hatching operations at the State Game Farms will 
not be distributed until after the exriration 
of the hunting season, probably abo t Deceb er 
12t. 
 
           I am 
 
 
                        Assistant Director 
 
 
 
 
R 
Enc osures. 
 
 
   ROOM 121 STATE CAPITOL 
TELEPHONE: CAPITOL !4 0 STATION 87 
 
  

					
				
				
 
 
 
 
 
 
 
 
 
 
 
    .10                   -        13 
     325                -       325 
              39         -        39 
 
 
 
 
 
 
 
 
 
 
 
 
 
 
3roan                              _15.. 
Nrot1,                  377       377 
 
 
    Cl k78               -            7 
,C1ay         78         --8 
Coler        117        --        17 
Coo1          ---      ?i,417   1A417 
LUfoZ        104.       -        1034 
 
 
 
Ci::ff r195             --           9 
 
 
    (3 ltl     5         20        91, 
aoug~e        3          -         05 
 
 
 
 
 
   1ey        95        -195 
 
 J~n@On       '(5       -        '05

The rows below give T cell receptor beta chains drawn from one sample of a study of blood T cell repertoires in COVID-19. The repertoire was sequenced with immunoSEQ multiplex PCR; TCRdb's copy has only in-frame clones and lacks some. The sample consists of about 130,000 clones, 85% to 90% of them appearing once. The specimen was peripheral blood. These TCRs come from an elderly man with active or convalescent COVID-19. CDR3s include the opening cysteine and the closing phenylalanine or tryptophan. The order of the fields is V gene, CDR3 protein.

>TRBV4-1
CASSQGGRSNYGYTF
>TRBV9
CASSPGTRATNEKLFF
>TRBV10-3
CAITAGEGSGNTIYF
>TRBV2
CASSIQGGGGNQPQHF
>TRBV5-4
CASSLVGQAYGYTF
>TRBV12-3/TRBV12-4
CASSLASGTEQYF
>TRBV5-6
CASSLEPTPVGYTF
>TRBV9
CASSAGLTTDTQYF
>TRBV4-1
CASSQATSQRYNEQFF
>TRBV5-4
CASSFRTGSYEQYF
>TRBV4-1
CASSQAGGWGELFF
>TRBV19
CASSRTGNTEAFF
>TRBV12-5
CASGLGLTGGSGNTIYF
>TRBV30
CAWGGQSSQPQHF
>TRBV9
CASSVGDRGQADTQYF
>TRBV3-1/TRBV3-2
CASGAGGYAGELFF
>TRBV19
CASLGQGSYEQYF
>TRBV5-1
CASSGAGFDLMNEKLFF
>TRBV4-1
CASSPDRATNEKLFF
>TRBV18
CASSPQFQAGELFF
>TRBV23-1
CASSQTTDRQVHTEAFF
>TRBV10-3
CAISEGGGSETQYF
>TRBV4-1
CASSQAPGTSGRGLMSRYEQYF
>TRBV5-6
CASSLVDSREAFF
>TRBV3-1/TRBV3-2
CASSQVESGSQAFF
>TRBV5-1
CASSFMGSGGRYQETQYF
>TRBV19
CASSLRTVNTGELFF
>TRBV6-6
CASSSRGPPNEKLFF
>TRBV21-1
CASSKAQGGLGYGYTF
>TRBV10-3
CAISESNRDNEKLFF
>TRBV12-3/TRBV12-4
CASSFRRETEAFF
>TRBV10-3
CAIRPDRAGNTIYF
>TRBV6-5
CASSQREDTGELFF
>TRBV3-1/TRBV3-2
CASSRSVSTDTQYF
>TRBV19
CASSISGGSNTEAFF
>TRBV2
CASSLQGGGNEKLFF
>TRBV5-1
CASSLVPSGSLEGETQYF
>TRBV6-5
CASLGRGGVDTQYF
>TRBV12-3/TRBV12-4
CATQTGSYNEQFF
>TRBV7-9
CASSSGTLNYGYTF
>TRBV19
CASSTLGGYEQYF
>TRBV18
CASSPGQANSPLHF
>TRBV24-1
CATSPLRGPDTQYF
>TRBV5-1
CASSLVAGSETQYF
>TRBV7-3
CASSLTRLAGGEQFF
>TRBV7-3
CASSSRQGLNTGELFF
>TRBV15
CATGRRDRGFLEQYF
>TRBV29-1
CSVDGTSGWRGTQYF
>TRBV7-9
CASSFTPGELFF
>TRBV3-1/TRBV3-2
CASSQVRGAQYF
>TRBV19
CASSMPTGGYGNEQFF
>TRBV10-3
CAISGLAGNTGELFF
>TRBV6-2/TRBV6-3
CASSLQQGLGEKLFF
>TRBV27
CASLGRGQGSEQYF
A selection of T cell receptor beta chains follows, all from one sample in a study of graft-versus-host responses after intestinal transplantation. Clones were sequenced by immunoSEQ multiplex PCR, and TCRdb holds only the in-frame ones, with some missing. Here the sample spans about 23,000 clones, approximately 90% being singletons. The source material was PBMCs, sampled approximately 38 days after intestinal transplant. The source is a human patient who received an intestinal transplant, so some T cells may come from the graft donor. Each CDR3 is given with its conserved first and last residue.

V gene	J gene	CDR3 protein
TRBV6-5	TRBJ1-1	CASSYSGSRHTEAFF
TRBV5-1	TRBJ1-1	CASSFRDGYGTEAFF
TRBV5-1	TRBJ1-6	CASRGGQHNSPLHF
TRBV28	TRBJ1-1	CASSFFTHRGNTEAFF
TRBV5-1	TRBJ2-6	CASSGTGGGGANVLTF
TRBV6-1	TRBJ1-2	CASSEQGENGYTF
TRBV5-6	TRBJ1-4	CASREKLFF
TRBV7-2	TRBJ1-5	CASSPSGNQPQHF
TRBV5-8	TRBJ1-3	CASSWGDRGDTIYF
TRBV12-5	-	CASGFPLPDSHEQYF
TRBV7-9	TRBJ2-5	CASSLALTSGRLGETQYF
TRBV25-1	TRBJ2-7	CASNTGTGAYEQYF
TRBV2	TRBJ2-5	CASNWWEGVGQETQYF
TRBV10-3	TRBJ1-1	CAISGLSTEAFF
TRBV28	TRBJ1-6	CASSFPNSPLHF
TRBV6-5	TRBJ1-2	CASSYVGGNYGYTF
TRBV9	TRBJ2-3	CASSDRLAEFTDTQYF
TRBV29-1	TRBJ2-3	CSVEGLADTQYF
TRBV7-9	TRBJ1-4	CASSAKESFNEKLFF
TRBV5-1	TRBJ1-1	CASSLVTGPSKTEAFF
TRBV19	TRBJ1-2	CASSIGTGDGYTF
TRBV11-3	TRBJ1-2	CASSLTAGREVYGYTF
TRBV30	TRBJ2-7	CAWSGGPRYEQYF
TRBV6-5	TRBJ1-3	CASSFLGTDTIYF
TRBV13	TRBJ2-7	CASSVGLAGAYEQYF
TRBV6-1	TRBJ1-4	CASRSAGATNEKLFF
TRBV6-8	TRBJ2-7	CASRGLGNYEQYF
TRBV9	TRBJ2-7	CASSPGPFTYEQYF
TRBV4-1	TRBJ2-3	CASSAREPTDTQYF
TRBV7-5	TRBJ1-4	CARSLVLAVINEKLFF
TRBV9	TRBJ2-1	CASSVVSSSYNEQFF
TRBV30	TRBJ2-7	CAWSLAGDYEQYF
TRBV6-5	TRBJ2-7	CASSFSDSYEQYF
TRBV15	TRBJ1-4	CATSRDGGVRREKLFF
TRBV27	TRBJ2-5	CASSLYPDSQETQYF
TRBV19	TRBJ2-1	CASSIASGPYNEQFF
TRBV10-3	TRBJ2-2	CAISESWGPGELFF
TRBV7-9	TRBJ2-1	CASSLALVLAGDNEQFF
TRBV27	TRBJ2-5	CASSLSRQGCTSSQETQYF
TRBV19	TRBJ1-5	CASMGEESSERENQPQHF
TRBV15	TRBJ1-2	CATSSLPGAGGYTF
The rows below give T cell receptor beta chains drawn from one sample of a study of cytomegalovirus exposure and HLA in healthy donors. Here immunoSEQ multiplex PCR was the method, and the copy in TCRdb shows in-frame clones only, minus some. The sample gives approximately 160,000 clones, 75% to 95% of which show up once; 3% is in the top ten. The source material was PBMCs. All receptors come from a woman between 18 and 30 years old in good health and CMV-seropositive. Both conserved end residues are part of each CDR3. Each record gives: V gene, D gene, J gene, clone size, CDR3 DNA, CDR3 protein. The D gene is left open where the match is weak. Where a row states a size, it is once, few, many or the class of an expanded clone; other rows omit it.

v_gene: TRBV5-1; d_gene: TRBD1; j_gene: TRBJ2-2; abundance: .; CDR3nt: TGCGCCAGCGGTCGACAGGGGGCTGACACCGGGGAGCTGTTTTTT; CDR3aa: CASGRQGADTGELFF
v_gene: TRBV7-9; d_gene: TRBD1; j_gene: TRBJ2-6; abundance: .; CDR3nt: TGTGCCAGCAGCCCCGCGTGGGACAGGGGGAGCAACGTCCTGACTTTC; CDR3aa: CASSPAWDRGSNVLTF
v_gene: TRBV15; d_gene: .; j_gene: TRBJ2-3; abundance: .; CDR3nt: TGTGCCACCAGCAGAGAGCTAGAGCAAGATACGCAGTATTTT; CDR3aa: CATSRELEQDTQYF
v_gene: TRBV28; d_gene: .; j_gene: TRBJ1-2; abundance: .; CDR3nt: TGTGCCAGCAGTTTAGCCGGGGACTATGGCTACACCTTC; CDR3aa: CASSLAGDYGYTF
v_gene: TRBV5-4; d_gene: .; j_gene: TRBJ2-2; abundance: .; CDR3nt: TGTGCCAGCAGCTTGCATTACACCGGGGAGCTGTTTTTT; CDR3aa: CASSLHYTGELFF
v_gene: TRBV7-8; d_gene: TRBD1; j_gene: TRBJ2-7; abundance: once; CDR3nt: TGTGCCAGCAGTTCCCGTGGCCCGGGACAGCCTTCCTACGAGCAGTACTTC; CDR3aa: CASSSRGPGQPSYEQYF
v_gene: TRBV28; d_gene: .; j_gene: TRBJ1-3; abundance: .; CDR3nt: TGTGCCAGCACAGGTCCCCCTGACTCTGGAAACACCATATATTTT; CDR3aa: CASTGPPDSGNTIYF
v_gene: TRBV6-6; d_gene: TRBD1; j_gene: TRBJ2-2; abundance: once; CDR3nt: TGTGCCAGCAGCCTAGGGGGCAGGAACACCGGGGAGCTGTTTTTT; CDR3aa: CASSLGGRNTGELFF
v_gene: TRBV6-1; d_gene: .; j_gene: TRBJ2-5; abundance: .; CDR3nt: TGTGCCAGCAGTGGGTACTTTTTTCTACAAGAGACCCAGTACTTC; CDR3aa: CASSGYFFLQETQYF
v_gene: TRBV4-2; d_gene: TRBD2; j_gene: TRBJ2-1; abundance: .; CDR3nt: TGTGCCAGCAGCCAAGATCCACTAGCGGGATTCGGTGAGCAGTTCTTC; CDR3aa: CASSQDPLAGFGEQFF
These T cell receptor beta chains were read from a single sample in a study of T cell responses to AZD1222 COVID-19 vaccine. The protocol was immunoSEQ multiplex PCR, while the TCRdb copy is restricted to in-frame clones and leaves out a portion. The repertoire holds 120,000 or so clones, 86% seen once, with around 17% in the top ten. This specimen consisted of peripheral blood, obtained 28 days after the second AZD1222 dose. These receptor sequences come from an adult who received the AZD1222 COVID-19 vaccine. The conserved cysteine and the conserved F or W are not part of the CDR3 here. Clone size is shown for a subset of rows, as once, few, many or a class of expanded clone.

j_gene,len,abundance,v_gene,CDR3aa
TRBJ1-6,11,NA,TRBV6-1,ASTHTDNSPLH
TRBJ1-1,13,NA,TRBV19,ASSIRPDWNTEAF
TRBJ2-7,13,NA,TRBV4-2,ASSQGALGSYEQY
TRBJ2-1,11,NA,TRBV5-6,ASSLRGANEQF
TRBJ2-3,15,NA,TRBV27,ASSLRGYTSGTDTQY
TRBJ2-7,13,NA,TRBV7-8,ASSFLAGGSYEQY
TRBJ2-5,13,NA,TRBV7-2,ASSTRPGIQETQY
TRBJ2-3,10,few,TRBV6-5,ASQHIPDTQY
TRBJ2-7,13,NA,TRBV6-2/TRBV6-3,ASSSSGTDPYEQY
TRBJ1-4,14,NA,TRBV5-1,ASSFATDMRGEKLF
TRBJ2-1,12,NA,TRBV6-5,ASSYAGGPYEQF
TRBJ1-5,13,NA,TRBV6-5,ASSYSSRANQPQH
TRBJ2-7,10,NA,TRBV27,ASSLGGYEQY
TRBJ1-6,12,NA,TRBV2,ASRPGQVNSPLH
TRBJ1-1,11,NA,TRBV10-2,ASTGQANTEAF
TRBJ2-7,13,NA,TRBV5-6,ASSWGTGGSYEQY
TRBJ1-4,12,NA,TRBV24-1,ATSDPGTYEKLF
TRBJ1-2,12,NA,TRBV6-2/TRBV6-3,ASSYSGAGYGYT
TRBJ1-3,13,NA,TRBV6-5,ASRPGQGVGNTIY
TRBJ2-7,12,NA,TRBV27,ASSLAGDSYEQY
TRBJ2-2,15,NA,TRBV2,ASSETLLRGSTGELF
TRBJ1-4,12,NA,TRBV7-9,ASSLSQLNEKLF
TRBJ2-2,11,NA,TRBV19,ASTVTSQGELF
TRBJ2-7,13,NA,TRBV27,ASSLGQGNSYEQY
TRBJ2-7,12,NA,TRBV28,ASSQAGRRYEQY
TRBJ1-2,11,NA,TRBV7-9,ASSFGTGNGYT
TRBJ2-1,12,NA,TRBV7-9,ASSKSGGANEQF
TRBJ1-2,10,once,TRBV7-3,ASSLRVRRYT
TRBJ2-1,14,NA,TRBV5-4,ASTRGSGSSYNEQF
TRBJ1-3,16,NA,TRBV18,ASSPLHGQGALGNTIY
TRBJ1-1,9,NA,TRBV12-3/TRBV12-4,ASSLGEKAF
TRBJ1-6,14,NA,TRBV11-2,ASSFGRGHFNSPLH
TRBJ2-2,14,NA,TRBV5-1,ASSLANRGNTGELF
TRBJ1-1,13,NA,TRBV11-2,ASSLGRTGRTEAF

ze 3ne             39  -- 
 
   -el         -. 4-05            41 
 La2d1197 ln 
 
 
1 .1 . 1 1 v 
 
  

					
				
				
 
 
 
 
 
 
 
 
00 
  IViZk tOfl 
 
  C fl)Uh 
C f:fl 
C (1) 
  oon 
  Cou n 
 
  zion 
       *'1 
 on 
 
 
 
 
 on- :r 
 
 (fl   
 tie 
 
 
 itt 
 Ike 
 o>)e 
 22. :1. 
 uto 22 
 
 ich nd 
 oo 2nd 
 t    jAj 
 1 in 
    tIY)fl 
 ehuy. xr 
 eott 
 helby 
 tzk 
 V 
  ei.11 
 nion 
V  ilion 
abash 
 
aff flA ton 
1A to CtA8 
 
i' i-,n 
 
  )O £rd 
 
 
    I  
 
    13 
 
 
 
 
    1r, 
     
    4(5 
 
 
 
 
 
 
 
 
 
     
 
 
 
 
 
 
 
 
 
 
 
  
   p 
  p244 
 
 
 
     (I 
 
 
 
 
 
 
 
 
 
 
 
 
 
 
 
14,434 
 
 
71 
Li? 
0 
975 
13 
 
 
 
 
 
 
 
 
 
 
 
 
-C 
FA( 
 
 
 
 
 
 
 
155 
 
 
us 
 
 
 
 
 
' us 
 
 
 
 
 
5:, 
 
14 
 
3 
 
 
    LA 
    13( 
    cii 
 
  I 
    200 
 
 
 
 
 
 
 
    I 
 
    7G 
    019 
 
    011 
 
 
    05 
 
 
 
     :3 
    24? 
    105 
    (JGO 
    l 44 
 
 
 
 
      C 
 
    /1. 
    £372 
 
 
    'Cu 
    I-ic 
 
 
 
 
    550 
 
 
20,45 
 
  

					
				
				
O74 1(UI 
 
 
               STATE OF ILLINOIS 
             Department of Conservation 
 
             MEMORANDUM 
 
 
                         D a t e ... ...... . . . .. .. .... ............
. .... . . .. ..